Session Title

"Can These Bones Come To Life?" II: From Collector to Curator to Craftsperson (In Memory of the Higgins Armory Museum)

Sponsoring Organization(s)

Societas Johannis Higginsis

Organizer Name

Kenneth Mondschein

Organizer Affiliation

Westfield State Univ./American International College

Presider Name

Kenneth Mondschein

Paper Title 1

Boardwalk Emprise: John Woodman Higgins and the Atlantic City Tournament of 1935

Presenter 1 Name

Michael A. Cramer

Presenter 1 Affiliation

Borough of Manhattan Community College, CUNY

Paper Title 2

Erasing the Ladies: Issues in Curating the Legacy of Female Collectors

Presenter 2 Name

Lisa Evans

Presenter 2 Affiliation

DISTAFF

Paper Title 3

A Curator's Challenge: Arms and Armor Collections in France

Presenter 3 Name

Marie-Anne Michaux

Presenter 3 Affiliation

Independent Scholar

Start Date

16-5-2015 3:30 PM

Session Location

Bernhard 210

Description

Reconstructing material culture requires close cooperation between would-be reconstructors and the curators of surviving artifacts. Interpretation, both material and academic, also requires an appreciation for how an object comes to be chosen for inclusion and display in a museum; issues of connoisseurship, curatorship, and conservation; and how a designation of historical significance is either assigned or withheld. Added to this are issues of reconstruction in a museum setting, from repairing damaged stonework at an archaeological site, to using modern replicas to interpret objects, to the use of reenactment to reach the public in living-history museums. Furthermore, the collector is not the curator; certainly, Henry Clay Frick and J.P. Morgan's motivations were not the same as those who now have charge of their collections. We therefore propose a session examining in a critical light how objects come to be collected and curated in museums and the effects of this process on their interpretation, both academic or material. Topics include how attitudes towards female connoisseur-collectors has affected the curation of their contributions to museum collections, the challenges of curating French arms and armor collections, and John Woodman Higgins' apparently allowing parts of his collection to be used in a jousting tournament in the 1930s.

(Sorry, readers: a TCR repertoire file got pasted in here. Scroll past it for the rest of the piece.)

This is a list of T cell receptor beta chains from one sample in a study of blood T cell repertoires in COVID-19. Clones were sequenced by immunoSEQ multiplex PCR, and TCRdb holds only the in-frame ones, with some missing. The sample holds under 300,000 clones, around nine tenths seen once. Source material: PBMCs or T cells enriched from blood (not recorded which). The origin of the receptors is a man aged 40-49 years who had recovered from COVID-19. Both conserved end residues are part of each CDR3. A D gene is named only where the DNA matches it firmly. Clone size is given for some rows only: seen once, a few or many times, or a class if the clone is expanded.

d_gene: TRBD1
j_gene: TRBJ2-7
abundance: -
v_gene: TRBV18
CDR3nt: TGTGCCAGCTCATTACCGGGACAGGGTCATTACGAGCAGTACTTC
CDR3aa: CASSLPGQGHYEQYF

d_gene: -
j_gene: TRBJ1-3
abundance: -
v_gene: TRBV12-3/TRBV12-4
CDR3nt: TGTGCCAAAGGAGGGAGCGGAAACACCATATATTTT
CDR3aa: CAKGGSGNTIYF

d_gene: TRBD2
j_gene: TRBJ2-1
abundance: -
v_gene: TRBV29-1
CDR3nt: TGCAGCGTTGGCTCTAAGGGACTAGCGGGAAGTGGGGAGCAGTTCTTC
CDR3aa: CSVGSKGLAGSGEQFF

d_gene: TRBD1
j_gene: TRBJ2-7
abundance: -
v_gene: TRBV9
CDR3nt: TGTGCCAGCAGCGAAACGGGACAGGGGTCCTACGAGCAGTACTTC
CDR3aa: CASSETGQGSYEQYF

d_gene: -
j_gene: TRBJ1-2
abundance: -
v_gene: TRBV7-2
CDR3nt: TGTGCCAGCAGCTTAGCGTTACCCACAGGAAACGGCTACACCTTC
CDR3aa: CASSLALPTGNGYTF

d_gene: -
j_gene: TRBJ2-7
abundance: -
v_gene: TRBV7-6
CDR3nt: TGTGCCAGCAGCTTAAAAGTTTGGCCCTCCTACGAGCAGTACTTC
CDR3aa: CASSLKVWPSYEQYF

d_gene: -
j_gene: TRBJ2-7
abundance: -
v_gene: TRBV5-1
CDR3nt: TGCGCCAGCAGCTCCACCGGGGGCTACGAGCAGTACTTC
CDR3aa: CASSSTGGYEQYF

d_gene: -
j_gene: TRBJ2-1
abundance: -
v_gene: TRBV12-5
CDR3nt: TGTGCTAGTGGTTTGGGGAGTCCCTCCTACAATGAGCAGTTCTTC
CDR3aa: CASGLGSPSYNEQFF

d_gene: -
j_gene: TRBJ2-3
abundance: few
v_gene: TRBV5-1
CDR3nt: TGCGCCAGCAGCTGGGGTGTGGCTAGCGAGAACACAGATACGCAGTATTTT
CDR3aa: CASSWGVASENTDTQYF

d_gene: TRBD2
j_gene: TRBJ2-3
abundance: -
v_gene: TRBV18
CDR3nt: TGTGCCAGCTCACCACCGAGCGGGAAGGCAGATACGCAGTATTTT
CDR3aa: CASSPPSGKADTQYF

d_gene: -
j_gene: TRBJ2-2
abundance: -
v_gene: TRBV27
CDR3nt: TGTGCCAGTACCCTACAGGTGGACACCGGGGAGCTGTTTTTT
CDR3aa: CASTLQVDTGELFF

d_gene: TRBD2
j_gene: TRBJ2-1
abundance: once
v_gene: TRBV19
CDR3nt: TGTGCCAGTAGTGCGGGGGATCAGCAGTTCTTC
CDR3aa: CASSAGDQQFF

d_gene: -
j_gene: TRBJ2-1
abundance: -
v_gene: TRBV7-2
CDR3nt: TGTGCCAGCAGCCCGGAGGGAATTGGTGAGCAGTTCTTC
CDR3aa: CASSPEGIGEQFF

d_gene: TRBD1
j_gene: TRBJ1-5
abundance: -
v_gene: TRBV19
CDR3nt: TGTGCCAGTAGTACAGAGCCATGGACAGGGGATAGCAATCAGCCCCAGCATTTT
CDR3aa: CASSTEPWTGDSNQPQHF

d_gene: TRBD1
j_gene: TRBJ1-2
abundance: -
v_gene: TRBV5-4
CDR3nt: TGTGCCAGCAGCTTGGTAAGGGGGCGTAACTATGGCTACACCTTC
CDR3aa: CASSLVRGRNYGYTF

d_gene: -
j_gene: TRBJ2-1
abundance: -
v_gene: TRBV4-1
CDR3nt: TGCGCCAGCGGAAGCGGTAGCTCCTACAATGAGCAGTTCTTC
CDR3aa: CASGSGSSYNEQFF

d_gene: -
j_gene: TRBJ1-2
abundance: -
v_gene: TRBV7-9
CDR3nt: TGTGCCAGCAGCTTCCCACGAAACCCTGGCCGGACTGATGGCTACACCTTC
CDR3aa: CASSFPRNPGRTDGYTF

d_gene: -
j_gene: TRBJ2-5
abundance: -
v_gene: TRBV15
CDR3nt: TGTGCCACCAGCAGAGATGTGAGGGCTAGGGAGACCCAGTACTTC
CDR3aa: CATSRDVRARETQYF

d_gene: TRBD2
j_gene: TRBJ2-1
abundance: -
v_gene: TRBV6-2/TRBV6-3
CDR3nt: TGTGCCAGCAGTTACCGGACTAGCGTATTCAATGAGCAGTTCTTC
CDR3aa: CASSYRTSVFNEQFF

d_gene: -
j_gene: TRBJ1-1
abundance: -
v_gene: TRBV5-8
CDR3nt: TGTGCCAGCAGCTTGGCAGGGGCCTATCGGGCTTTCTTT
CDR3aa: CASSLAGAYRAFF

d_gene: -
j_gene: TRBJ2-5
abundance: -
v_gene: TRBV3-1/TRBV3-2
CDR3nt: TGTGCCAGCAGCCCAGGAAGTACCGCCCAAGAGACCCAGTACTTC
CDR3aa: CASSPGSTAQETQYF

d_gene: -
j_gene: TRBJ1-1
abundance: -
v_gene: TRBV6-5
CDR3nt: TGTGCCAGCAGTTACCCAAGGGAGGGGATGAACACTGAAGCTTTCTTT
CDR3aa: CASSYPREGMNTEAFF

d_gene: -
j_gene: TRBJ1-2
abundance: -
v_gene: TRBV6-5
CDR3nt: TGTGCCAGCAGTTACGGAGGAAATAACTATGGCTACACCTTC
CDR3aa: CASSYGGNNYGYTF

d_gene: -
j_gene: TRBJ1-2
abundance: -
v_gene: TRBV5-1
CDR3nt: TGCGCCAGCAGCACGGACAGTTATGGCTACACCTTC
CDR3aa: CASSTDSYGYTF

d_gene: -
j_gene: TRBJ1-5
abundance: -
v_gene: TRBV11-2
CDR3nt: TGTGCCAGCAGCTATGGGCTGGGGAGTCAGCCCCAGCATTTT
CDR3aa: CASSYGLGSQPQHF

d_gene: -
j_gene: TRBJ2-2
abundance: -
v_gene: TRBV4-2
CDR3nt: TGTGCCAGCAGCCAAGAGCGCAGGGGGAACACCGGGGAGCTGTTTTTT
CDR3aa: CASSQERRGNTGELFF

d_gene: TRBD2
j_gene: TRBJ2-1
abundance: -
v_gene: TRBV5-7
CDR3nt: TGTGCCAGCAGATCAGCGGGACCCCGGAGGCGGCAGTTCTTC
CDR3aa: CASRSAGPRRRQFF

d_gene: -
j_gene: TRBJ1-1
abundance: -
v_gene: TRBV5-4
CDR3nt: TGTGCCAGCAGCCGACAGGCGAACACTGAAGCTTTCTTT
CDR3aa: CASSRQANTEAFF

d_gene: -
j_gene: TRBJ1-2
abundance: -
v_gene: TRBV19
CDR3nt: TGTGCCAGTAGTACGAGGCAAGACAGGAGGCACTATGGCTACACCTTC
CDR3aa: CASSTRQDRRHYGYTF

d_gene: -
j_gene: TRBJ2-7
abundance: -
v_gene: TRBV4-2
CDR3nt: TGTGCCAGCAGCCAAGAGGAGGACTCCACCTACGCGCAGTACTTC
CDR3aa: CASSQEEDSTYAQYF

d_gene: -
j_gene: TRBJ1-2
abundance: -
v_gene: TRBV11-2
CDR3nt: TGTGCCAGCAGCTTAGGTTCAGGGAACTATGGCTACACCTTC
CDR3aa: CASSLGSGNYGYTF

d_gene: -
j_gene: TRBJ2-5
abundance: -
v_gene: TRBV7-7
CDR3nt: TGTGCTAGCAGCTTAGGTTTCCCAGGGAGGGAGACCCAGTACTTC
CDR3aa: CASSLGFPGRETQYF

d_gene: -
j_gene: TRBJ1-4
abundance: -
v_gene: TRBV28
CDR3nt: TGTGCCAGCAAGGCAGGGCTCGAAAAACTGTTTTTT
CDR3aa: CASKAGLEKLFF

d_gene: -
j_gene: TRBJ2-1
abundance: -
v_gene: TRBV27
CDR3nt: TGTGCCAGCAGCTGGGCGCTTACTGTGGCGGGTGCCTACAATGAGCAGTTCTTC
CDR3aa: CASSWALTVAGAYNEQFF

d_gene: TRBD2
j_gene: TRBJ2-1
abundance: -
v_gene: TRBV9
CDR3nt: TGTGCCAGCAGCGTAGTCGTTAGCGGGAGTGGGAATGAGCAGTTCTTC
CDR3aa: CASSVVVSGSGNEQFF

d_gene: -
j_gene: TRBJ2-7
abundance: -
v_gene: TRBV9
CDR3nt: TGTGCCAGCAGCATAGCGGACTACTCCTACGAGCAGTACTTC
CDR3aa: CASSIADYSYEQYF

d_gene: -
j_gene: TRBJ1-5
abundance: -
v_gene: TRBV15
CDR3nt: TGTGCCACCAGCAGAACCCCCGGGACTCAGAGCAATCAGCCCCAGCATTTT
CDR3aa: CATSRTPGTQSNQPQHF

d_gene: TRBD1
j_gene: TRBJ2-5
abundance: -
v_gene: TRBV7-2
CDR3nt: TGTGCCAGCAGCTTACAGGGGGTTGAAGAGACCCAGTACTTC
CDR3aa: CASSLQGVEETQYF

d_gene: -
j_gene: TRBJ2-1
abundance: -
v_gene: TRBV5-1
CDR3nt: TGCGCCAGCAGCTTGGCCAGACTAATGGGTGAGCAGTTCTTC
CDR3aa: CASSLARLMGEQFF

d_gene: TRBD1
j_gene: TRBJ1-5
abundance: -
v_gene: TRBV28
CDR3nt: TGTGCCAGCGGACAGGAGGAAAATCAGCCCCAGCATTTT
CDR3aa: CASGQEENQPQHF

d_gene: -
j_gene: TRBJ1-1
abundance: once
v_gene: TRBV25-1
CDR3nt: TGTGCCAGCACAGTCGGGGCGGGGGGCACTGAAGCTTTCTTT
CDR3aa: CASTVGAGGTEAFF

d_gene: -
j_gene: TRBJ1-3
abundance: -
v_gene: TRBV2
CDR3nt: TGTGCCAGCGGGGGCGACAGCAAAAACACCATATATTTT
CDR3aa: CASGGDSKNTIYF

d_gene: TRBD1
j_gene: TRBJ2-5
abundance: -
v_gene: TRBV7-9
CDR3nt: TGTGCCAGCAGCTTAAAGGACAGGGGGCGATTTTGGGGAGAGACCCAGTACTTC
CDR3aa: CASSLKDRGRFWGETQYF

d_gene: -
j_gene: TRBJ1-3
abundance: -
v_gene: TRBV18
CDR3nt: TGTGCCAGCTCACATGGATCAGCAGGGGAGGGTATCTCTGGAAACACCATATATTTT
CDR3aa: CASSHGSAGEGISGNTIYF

Kenneth C. Mondschein

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May 16th, 3:30 PM

"Can These Bones Come To Life?" II: From Collector to Curator to Craftsperson (In Memory of the Higgins Armory Museum)

Bernhard 210

Reconstructing material culture requires close cooperation between would-be reconstructors and the curators of surviving artifacts. Interpretation, both material and academic, also requires an appreciation for how an object comes to be chosen for inclusion and display in a museum; issues of connoisseurship, curatorship, and conservation; and how a designation of historical significance is either assigned or withheld. Added to this are issues of reconstruction in a museum setting, from repairing damaged stonework at an archaeological site, to using modern replicas to interpret objects, to the use of reenactment to reach the public in living-history museums. Furthermore, the collector is not the curator; certainly, Henry Clay Frick and J.P. Morgan's motivations were not the same as those who now have charge of their collections. We therefore propose a session examining in a critical light how objects come to be collected and curated in museums and the effects of this process on their interpretation, both academic or material. Topics include how attitudes towards female connoisseur-collectors has affected the curation of their contributions to museum collections, the challenges of curating French arms and armor collections, and John Woodman Higgins' apparently allowing parts of his collection to be used in a jousting tournament in the 1930s.

Kenneth C. Mondschein